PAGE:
Members of Rob Ford’s staff were concerned about the Toronto mayor’s drug and alcohol use, including concerns about alleged drinking and driving and suspected consorting with prostitutes, according to newly released court documents.

The information is contained in what is known as an Information to Obtain (ITO), which police used to obtain a search warrant for Ford’s friend Alexander Lisi, and have not been proven in court.

Earlier this month, several hundred pages of the document were released, but many portions were blacked out in order to protect “innocent third parties.”

Earlier Wednesday, Ontario Superior Court Justice Ian Nordheimer allowed for much, though not all, of the redacted material to be released.

The documents include interviews with former members of Ford’s staff, and offer details about a host of incidents in which staffers were called late at night for both city and private business, concerns about drug and alcohol abuse and allegations that the mayor was verbally abusive to female staff.

Ford’s former press secretary George Christopoulos said he had never seen the mayor consume drugs or alcohol, but told investigators that he was often approached “with concerns about the mayor’s alcohol use.”

According to a summary of an interview with Christopoulos conducted on June 18, there were “rumblings,” that Ford was “involved in some sort of substance abuse, but no one seemed to know what.” The interview suggests some suspected the mayor used oxycontin, which he had once been prescribed for an infection of his esophagus.

Christopoulos said he had had conversations with Mark Towhey, Ford’s former chief of staff, “which discussed the possibility that the mayor may be taking drugs.”

Christopoulos also said that during the now widely reported incident on St. Patrick’s Day in 2012, in which the mayor made an appearance at the Bier Market bar downtown, “there are some allegations that the mayor actually did a ‘bump’ off his wrist while at the bar.” (A bump is a snort of cocaine).

Christopoulos told investigators that while some patrons, a bartender and the owner reported seeing this, staff members he spoke to “told him they did not see anything.”

Christopoulos also told investigators that women “have come to the office and told staffers that they have smoked a joint with the mayor on the street outside of the bar. These women were told by the mayor that they could have a job.”

Christopoulos said he would have to “interview” these women and “try to talk them out of a job.” The women reported that the mayor provided the marijuana.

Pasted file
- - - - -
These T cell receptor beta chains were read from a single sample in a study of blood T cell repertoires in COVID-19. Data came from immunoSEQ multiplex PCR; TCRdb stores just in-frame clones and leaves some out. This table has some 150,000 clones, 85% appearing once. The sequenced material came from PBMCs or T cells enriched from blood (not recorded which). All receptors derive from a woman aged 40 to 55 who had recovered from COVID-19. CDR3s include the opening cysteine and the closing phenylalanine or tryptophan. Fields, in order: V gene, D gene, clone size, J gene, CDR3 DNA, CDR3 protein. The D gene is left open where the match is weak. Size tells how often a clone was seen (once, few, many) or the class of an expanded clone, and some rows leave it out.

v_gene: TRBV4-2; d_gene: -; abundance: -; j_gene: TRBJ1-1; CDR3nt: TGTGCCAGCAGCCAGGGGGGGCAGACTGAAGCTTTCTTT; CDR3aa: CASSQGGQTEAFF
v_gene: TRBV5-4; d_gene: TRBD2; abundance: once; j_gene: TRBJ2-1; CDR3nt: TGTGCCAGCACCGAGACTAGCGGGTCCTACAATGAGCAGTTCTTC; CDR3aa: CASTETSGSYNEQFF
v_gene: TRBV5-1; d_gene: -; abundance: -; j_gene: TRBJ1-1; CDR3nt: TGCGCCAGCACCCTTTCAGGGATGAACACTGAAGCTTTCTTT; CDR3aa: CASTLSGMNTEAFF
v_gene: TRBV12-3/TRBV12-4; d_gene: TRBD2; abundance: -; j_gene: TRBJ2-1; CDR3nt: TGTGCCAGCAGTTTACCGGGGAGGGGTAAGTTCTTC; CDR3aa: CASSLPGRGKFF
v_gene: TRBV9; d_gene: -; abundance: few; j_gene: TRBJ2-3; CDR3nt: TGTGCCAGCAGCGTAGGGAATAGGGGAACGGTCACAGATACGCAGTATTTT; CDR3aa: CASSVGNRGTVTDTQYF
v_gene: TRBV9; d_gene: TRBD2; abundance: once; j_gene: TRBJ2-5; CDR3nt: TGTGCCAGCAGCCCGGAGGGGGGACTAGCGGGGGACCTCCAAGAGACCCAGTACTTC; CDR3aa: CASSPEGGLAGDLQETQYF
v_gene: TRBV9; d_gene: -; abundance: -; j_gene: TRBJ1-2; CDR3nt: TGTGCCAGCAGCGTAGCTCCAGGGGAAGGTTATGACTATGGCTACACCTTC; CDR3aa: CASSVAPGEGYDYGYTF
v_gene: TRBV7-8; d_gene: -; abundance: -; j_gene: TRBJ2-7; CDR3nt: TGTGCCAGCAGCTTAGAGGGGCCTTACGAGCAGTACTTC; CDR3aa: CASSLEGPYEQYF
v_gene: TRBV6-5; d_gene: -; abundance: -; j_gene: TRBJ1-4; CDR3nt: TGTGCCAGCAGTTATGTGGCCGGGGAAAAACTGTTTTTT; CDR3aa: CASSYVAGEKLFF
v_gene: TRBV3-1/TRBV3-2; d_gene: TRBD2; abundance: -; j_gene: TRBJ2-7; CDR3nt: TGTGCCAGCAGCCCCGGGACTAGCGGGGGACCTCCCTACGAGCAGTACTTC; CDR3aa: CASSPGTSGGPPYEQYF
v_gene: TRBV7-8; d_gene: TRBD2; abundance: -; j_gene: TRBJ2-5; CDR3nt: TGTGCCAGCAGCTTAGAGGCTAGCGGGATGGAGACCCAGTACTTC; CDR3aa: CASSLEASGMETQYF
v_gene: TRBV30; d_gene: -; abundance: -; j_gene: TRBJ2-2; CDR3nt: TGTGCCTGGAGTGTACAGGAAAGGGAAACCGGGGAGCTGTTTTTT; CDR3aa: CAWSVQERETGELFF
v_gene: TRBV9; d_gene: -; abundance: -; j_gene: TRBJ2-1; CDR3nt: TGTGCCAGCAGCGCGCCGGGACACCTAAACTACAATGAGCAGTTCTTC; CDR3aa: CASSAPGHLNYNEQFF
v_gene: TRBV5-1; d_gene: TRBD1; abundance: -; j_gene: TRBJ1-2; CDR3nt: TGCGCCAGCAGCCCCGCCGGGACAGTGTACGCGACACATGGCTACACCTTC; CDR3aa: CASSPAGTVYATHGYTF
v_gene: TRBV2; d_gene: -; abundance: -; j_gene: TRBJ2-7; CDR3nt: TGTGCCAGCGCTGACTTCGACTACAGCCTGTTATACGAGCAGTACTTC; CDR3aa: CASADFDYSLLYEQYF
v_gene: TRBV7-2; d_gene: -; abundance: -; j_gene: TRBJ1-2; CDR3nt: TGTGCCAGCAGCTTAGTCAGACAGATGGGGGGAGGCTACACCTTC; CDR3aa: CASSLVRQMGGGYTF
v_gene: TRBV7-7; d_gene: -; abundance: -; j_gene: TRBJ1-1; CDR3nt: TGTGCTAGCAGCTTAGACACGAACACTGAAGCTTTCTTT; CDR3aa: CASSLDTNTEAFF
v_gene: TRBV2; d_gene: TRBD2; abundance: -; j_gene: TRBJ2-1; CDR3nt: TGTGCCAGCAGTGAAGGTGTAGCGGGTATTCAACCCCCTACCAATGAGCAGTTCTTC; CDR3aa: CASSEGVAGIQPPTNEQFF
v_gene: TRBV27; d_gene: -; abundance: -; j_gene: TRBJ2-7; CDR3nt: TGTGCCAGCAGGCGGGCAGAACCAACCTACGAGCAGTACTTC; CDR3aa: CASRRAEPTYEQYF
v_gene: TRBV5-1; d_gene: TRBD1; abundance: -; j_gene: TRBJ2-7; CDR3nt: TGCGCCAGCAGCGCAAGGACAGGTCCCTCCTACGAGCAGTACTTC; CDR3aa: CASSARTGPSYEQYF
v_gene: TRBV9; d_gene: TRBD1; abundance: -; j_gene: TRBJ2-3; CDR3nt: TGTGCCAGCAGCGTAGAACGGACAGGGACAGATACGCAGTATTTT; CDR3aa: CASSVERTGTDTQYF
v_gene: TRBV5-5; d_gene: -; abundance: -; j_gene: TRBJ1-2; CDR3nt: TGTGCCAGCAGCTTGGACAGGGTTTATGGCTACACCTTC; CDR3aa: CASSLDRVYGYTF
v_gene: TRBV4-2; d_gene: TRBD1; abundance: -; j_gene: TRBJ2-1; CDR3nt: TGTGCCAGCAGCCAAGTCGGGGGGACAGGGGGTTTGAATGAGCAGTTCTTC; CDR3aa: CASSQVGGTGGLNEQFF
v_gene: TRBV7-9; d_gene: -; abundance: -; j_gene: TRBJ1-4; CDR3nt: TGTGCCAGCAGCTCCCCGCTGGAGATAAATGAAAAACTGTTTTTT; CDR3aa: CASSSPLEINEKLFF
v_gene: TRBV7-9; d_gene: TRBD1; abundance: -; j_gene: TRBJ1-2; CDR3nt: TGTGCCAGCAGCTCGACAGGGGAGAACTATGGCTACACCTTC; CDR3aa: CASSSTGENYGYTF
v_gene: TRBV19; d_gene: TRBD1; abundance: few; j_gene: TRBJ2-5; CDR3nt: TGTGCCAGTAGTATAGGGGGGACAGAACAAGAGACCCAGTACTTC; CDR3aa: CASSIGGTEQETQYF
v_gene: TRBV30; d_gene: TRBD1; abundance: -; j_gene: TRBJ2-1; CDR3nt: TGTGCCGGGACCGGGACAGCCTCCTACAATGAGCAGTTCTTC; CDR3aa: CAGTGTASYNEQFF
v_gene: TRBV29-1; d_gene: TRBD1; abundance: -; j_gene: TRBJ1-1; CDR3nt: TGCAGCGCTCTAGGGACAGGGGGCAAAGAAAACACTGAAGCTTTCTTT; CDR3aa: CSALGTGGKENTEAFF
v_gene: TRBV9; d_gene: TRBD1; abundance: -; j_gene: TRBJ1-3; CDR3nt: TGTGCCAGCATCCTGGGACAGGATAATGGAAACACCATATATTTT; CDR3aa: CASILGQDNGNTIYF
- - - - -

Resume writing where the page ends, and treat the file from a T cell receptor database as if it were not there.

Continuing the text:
On June 28, detectives interviewed Chris Fickel, who worked for Ford as a special assistant and also volunteered with the Don Bosco football team, which the mayor used to coach. Fickel resigned on June 25.

Fickel told detectives that he was frequently on call for the mayor, meaning Ford would call him after hours.

Fickel said the mayor would call him “to change light bulbs in the front lawn, change batteries in his children’s toys, buying cartons of cigarettes, bleach, laundry detergent and diet Coke for the mayor’s wife.”

Fickel said the mayor asked him to perform these tasks because he was Ford’s “body man” at the time.

Fickel said that while he was not involved in the Bier Market incident, he had heard that the mayor was drunk and had heard that afterward, staffers Isaac Ransom, Earl Provost, Brooks Barnett, a friend of the mayor “and two females that may have been prostitutes came back to the office.”

Meanwhile, in his own interview with police, Ransom, a special assistant for communications who resigned in mid-May, said one of the women in the group that night was named Alana, who “may have been an escort or prostitute.

“There have been rumours that Mayor Ford has used escorts or prostitutes,” Ransom told investigators.

Ransom also said that Ford “was drinking a 40 oz. of Smirnoff vodka right from the bottle.”

“Mayor Ford was trying to get the staff members to drink as well,” a summary of the Ransom interview says. “Mayor Ford would talk about getting hammered, going out then getting laid.”

Ransom said later on at the bar, a former policy advisor for Ford, Olivia Gondek, arrived after staff contacted her hoping Ford would “listen to her.” Ransom reported that Ford “became inappropriate with Gondek that night,” claiming to have slept with her.

According to Ransom, Ford told her “I banged your p----.”

Hours later, according to Ransom, Ford told a female security guard at City Hall that he “was going to eat her box.”

Ransom was clear that he had never seen Ford do drugs.

Another former staffer, Kia Nejatian, who was Ford’s executive assistance from 2010 to May of this year, also reported performing personal errands for the mayor, including changing light bulbs, helping Ford’s wife Renata with her computer, and purchasing alcohol for him.

“Twice a week Nejatian would buy a mickey of lceberg vodka for Mayor Ford,” the document reads. “This would happen close to when Mayor Ford was leaving the office, approximately 4:00 p.m. to 6:00 p.m.

“Towards the end of Nejatian's time with Mayor Ford the frequency of LCBO purchases increased within the last year.”

Nejatian also reported an incident in which Ford, who “appeared to be under the influence and impaired,” drove himself and former staffer Jennifer Dwyer first to a football player’s house in north Etobicoke and then an event at a Sikh Temple.

“Dwyer text messaged Nejatian and told him that Mayor Ford was not driving properly,” the document said. “Dwyer said that Mayor Ford was impaired, driving very fast and that she did not know where she was going. Dwyer was scared in the vehicle.”

While Nejatian said he had never seen Ford do drugs, he did once find a marijuana cigarette in his desk. He also reported finding empty alcohol bottles in the mayor’s office.